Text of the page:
The merger mania that’s gripped global seed and chemical companies has taken root in Iowa, with the number of grain and farm supply cooperatives shrinking about 45 percent over the past decade.
The co-ops, the hub of hundreds of small towns across Iowa, have dropped from 90 in 2007 to about 50 so far this year, according to preliminary data collected by Keri Jacobs, an Iowa State University economist, who recently released a report looking at consolidation.
Earlier waves of Iowa elevator consolidation were driven by financial shocks, including the 1980s farm crisis, Jacobs said.
Not so this time, even though U.S. farm income this year is expected to decline a fourth year in a row to $62.3 billion, about 50 percent below the peak in 2013, The Des Moines Register reported.
“They’ve built up pretty impressive balance sheets” before commodity prices declined, she said. “Only in recent years have we seen a drag.”
More recent combinations are driven by multi-billion dollar mergers such as Dow and DuPont, Bayer and Monsanto, and Syngenta and ChemChina.
Some Iowa cooperatives feel they need to get bigger to better negotiate deals with suppliers that are growing in size, she said.
“It’s about how to remain competitive,” Jacobs said. “How can co-ops remain big enough to be equal trading partners with these massive multi-nationals.”
The mergers both locally and nationally have some Iowa farmers worried, says Aaron Heley Lehman, president of Iowa Farmers Union.
The Iowa Farmers Union opposes the massive global agriculture mergers.
Big ag companies say they’re merging to improve efficiencies and cut costs that can reduce seed and chemical prices for farmers, and to more quickly bring innovative products to market.
Lehman’s group doubts that. Fewer companies in the market, he said, will “lead to fewer choices, higher prices, and ultimately less innovation.”
The group takes no position on local mergers, however.
They’ve included Farmers Cooperative Co. and West Central Cooperative combining; MaxYield Cooperative buying the Iowa assets of the private business Andersons Co.; and Western Iowa Cooperative merging with New Cooperative.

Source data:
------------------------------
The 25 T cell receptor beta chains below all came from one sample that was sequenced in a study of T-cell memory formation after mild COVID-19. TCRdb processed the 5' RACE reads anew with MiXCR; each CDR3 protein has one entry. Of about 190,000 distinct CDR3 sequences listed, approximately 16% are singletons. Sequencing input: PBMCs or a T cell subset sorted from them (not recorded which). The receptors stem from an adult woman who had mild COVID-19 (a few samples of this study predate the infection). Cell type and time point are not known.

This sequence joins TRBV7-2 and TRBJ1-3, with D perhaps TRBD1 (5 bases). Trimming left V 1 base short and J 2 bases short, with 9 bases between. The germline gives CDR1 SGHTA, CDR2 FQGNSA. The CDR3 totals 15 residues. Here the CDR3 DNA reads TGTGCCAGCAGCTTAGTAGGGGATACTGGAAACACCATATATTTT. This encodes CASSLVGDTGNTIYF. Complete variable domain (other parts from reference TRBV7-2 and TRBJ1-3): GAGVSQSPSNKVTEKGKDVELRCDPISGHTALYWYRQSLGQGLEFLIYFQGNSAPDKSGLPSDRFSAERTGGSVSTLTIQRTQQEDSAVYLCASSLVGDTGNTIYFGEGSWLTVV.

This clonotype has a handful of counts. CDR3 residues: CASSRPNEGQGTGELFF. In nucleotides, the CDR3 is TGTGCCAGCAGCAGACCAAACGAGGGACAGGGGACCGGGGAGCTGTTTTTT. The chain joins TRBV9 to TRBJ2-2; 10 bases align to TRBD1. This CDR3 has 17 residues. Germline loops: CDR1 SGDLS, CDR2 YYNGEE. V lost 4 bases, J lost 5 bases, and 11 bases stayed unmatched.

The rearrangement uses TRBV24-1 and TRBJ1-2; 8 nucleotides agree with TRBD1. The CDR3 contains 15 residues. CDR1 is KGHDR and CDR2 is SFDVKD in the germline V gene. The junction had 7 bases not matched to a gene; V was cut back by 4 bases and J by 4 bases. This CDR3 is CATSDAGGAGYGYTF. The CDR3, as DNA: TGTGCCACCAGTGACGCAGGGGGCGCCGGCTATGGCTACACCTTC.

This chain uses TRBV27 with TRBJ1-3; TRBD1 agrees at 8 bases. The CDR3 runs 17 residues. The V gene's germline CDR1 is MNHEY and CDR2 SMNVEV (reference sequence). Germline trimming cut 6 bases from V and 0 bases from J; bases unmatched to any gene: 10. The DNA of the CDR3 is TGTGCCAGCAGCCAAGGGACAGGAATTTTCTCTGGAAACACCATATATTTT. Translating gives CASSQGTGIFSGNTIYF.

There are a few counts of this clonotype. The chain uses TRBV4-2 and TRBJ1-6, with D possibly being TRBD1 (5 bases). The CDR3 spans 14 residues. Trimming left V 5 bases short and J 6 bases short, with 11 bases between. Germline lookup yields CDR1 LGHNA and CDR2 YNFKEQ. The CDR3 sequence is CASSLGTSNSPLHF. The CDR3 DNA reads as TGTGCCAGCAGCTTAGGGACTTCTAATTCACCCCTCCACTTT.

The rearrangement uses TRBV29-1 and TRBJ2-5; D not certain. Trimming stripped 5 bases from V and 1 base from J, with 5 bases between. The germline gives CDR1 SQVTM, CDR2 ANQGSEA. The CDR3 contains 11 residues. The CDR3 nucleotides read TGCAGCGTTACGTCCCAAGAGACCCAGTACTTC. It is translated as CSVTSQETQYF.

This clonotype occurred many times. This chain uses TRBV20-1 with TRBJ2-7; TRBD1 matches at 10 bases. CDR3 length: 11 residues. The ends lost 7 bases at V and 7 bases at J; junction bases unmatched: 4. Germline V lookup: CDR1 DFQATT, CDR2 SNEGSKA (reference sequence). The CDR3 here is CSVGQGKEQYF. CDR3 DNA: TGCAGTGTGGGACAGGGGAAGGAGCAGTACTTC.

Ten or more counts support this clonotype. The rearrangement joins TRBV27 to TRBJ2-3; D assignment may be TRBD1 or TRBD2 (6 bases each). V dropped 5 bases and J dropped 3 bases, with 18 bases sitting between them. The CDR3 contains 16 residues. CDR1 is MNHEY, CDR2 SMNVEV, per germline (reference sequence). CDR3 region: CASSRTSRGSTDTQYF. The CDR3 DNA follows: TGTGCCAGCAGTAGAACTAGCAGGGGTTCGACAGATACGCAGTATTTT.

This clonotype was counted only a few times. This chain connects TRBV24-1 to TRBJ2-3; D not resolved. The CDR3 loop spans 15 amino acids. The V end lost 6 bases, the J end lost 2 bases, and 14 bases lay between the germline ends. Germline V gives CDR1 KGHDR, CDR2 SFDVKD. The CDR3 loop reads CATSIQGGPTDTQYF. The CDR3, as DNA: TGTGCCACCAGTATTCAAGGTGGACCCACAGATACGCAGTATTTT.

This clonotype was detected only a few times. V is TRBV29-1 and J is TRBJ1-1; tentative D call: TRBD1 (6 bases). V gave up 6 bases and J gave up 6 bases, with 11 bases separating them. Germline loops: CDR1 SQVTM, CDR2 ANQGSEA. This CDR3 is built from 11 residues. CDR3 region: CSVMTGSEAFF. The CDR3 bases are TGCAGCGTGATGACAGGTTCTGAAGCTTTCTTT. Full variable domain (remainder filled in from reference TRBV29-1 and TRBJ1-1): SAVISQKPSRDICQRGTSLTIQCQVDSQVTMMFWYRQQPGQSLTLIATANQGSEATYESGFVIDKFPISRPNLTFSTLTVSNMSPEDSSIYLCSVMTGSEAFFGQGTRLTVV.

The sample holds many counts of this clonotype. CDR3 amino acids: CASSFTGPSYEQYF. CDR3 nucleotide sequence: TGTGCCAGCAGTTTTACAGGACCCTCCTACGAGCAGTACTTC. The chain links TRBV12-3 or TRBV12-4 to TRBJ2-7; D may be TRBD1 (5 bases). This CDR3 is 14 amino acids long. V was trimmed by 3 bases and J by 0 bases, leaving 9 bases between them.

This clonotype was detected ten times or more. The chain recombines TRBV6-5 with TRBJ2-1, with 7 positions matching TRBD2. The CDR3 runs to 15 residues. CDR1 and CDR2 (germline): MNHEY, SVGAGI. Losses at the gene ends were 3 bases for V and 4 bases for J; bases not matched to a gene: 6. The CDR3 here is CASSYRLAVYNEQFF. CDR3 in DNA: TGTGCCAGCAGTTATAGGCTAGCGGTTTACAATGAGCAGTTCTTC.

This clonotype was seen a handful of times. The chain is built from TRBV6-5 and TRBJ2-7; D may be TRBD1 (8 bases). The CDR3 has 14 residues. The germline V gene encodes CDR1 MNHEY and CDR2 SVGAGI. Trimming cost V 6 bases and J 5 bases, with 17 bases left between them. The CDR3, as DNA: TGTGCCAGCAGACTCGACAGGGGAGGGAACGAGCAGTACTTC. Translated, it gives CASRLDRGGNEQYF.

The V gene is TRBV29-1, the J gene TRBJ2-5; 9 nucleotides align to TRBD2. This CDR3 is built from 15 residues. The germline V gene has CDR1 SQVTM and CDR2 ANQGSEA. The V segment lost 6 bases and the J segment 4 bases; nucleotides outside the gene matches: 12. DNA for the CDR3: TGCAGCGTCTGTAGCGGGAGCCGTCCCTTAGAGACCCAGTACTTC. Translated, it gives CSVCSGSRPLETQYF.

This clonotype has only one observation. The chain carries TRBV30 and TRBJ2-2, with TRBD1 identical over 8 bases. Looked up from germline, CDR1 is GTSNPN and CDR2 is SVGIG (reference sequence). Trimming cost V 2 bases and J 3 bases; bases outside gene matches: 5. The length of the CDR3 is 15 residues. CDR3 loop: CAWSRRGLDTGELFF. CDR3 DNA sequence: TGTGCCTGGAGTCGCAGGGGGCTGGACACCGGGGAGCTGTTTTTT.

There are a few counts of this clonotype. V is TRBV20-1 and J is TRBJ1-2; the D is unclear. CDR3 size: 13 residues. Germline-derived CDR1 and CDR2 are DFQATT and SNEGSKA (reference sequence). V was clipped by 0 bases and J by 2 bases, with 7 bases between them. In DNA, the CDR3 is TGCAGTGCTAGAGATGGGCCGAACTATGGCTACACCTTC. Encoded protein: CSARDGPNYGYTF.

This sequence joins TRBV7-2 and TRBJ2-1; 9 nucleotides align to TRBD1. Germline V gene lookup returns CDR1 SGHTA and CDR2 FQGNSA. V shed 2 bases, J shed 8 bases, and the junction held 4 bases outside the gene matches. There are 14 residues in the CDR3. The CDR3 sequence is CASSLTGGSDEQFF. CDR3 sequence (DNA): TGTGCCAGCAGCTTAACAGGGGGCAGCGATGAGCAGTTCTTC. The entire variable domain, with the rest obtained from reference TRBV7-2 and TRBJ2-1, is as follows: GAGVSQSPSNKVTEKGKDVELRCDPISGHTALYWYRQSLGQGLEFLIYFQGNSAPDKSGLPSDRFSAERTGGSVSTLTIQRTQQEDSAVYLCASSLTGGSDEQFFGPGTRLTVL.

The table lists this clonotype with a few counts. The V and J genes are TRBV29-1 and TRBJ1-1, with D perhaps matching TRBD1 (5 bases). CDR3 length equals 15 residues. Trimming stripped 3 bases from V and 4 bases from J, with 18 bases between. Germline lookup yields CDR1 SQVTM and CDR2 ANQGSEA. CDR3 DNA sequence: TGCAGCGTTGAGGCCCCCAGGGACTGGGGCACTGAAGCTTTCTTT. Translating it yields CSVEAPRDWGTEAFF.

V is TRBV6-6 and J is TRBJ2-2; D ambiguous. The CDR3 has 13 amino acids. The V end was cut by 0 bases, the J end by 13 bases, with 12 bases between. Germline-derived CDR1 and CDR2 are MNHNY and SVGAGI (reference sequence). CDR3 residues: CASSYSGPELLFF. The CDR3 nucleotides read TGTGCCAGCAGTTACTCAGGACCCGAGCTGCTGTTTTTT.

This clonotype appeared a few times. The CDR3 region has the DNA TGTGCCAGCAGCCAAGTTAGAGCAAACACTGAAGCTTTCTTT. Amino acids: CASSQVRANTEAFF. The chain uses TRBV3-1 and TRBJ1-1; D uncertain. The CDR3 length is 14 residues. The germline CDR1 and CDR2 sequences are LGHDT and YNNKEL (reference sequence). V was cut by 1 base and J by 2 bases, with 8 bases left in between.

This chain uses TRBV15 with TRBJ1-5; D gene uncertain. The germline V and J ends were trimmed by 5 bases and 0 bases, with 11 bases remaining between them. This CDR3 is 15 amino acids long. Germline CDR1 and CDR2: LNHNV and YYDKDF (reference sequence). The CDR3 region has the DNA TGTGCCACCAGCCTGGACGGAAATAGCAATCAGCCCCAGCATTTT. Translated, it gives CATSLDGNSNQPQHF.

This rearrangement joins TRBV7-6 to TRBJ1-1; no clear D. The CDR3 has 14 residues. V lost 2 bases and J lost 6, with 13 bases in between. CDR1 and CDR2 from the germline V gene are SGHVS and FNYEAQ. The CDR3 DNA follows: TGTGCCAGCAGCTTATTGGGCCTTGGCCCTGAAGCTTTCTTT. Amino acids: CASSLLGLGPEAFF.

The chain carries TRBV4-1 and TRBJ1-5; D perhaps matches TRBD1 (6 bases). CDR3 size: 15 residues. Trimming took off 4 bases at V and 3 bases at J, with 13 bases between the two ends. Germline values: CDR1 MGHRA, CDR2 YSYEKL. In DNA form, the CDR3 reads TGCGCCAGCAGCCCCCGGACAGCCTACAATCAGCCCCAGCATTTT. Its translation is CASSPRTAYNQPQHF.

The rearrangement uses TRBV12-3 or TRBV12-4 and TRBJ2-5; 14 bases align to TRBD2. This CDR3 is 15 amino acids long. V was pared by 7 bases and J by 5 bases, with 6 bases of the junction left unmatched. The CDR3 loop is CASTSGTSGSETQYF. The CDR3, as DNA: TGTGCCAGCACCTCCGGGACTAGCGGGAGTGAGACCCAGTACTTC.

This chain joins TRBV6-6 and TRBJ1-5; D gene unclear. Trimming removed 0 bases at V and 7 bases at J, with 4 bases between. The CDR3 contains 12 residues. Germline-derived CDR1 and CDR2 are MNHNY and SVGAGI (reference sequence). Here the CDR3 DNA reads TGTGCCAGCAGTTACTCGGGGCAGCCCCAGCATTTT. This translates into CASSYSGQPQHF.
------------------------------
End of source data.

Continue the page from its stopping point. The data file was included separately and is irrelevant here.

Lehman said some members are concerned about potentially losing local services or their voice in the co-op’s operations.
They weigh those worries against the co-op’s ability to provide products and services at competitive prices, he said.
“It’s controversial, similar to when schools consolidate,” Lehman said. “They add a lot of viability for small towns in Iowa. These decisions aren’t made lightly.”
Corn remains king in Iowa, but a look at recent data from the U.S. Department of Agriculture shows soybean production is increasing in the Hawkeye State.
Co-ops are often a small town’s biggest employer, and can be the area’s only gas station and sometimes a source for groceries and hardware supplies.
Unlike the large corporations closing plants or offices to cut costs, local co-op locations have grown slightly over the past decade, Jacobs said, likely through the purchase of privately owned businesses.
Cooperatives are driven by a different mission than publicly traded or privately owned companies, she said.
In addition to co-ops’ financial health, they’re looking at farmers’ profitability and their rural communities’ viability when they’re making decisions.
“Co-ops will maintain facilities in small towns because it benefits their producer members – even though it may not be the most profitable decision,” she said.
They’re also looking the size of their customers. “Another reason agribusinesses are growing is because producers are getting bigger,” Jacobs said.
Iowa farms have shrunk from 121,000 in the late 1970s to 87,500 in 2015, according to the U.S. Census of Agriculture. At the same time, the average farm size has grown from 275 acres to about 350.
Large producers could choose to go directly to companies such as Monsanto or Dow to buy fertilizer and seed.
“Smaller cooperative may not be able to offer the same discounts larger producers can get by purchasing direct,” she said.
Still, farmers need co-ops for many of the same reasons they were established in the late 1800s, Jacobs wrote: To help provide members with “market access and power,” pool risk and more efficiently provide farm services that can range from help selling and shipping grain to buying high-dollar equipment such as sprayers to battle weeds.
Members will decide how best co-ops can serve them, including staying relatively small, Jacobs said.
“It will be different for every cooperative. Some are choosing to position themselves in the market through growth — through acquisitions,” Jacobs said.
Others are “choosing strategically to stay small, focus on core operations — be a very high-touch, high-service.”
“There’s room in this space for both types of firms — small, hands-on cooperatives and some very large ones,” she said.
Source: The Wichita Eagle